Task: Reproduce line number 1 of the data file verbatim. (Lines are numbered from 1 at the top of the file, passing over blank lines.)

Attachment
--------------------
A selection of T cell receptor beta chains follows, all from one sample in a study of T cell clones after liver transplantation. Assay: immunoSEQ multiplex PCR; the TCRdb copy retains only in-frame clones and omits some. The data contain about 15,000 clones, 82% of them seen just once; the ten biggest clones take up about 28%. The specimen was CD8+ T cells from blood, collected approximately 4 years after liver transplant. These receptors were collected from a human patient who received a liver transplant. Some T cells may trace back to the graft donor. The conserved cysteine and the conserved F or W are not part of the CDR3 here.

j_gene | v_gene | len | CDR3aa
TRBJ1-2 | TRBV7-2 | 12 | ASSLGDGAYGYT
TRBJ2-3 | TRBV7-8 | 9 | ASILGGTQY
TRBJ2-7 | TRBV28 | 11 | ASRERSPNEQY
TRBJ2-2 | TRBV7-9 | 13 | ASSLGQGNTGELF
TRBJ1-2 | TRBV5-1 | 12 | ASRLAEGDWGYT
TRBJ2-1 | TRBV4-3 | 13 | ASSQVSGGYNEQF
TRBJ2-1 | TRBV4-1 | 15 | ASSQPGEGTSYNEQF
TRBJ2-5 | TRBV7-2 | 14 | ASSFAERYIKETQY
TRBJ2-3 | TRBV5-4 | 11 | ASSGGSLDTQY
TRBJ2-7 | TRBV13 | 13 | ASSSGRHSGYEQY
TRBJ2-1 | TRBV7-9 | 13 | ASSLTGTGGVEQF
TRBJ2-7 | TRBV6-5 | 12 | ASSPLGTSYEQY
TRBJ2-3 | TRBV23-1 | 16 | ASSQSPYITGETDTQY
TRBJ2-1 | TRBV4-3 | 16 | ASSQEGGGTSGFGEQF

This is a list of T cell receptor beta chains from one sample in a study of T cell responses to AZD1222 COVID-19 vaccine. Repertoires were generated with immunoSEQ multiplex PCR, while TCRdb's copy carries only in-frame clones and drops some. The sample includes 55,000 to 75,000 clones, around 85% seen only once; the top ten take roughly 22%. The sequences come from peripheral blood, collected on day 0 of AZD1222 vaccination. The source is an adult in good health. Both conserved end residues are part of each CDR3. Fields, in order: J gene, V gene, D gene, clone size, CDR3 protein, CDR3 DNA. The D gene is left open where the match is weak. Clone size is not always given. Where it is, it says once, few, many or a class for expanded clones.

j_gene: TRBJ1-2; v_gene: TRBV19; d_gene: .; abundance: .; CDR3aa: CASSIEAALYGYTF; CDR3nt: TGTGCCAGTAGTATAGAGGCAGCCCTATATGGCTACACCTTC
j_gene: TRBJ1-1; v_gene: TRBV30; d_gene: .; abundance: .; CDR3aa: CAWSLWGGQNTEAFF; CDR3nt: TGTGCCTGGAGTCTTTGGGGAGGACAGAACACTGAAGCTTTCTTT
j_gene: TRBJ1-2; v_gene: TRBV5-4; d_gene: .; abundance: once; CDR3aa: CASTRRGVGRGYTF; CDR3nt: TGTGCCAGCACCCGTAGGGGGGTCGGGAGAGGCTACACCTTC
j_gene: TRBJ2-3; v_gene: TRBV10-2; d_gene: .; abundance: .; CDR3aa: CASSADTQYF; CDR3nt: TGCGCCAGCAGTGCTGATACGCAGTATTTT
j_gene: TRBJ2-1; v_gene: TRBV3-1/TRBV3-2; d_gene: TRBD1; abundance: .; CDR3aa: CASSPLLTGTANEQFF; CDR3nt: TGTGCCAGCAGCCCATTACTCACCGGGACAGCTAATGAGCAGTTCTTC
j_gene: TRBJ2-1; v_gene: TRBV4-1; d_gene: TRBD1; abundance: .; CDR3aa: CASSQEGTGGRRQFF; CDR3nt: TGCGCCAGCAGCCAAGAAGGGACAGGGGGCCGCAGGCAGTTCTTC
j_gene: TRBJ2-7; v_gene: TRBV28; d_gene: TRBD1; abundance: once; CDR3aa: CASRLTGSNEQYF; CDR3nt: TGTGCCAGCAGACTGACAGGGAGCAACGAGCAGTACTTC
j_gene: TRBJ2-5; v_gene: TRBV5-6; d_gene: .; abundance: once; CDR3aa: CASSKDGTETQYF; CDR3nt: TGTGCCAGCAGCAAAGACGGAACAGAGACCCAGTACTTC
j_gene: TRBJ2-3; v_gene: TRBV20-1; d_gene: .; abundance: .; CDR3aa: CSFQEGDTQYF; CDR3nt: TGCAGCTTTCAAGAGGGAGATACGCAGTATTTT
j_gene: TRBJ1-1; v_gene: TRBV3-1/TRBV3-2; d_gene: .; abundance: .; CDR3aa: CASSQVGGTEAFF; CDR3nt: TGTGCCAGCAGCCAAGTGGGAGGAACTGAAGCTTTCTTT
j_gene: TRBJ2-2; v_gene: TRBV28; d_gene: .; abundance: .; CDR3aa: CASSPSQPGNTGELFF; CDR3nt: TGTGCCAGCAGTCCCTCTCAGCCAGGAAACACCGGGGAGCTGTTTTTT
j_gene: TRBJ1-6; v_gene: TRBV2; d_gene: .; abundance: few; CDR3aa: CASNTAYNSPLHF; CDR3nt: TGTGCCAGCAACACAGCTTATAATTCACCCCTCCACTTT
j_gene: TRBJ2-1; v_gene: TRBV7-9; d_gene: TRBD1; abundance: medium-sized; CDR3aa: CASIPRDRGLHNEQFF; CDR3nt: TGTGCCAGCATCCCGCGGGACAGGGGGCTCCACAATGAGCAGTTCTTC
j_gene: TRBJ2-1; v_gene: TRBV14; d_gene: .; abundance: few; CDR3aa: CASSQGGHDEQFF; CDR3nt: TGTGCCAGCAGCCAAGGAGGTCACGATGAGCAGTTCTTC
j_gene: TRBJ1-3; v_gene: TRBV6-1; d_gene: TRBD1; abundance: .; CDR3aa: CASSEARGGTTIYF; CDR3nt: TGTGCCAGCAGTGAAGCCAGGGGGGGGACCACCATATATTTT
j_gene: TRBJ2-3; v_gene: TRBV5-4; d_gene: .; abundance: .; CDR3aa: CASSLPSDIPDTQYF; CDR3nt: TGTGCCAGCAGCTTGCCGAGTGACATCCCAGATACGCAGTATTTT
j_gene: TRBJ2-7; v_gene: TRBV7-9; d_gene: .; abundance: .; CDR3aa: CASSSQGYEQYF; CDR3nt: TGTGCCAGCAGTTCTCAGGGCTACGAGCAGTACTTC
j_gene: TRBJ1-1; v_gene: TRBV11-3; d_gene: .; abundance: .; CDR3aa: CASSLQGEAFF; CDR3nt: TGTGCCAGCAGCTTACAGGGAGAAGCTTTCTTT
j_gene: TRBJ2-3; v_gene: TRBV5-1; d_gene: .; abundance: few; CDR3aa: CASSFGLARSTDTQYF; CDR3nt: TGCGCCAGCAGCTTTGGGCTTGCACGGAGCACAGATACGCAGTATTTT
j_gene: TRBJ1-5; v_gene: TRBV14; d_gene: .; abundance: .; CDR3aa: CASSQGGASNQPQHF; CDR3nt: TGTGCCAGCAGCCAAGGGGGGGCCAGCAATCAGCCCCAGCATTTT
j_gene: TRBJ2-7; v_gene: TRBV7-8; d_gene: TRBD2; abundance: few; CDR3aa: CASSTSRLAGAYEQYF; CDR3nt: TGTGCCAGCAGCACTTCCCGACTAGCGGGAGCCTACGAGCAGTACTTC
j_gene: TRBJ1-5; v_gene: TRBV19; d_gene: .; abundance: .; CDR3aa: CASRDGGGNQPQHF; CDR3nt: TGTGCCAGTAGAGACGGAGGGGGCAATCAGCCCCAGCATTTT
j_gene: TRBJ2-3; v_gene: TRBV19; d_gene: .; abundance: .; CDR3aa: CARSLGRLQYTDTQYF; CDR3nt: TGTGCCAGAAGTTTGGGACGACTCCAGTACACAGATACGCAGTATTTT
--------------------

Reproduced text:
A selection of T cell receptor beta chains follows, all from one sample in a study of T cell clones after liver transplantation. Assay: immunoSEQ multiplex PCR; the TCRdb copy retains only in-frame clones and omits some. The data contain about 15,000 clones, 82% of them seen just once; the ten biggest clones take up about 28%. The specimen was CD8+ T cells from blood, collected approximately 4 years after liver transplant. These receptors were collected from a human patient who received a liver transplant. Some T cells may trace back to the graft donor. The conserved cysteine and the conserved F or W are not part of the CDR3 here.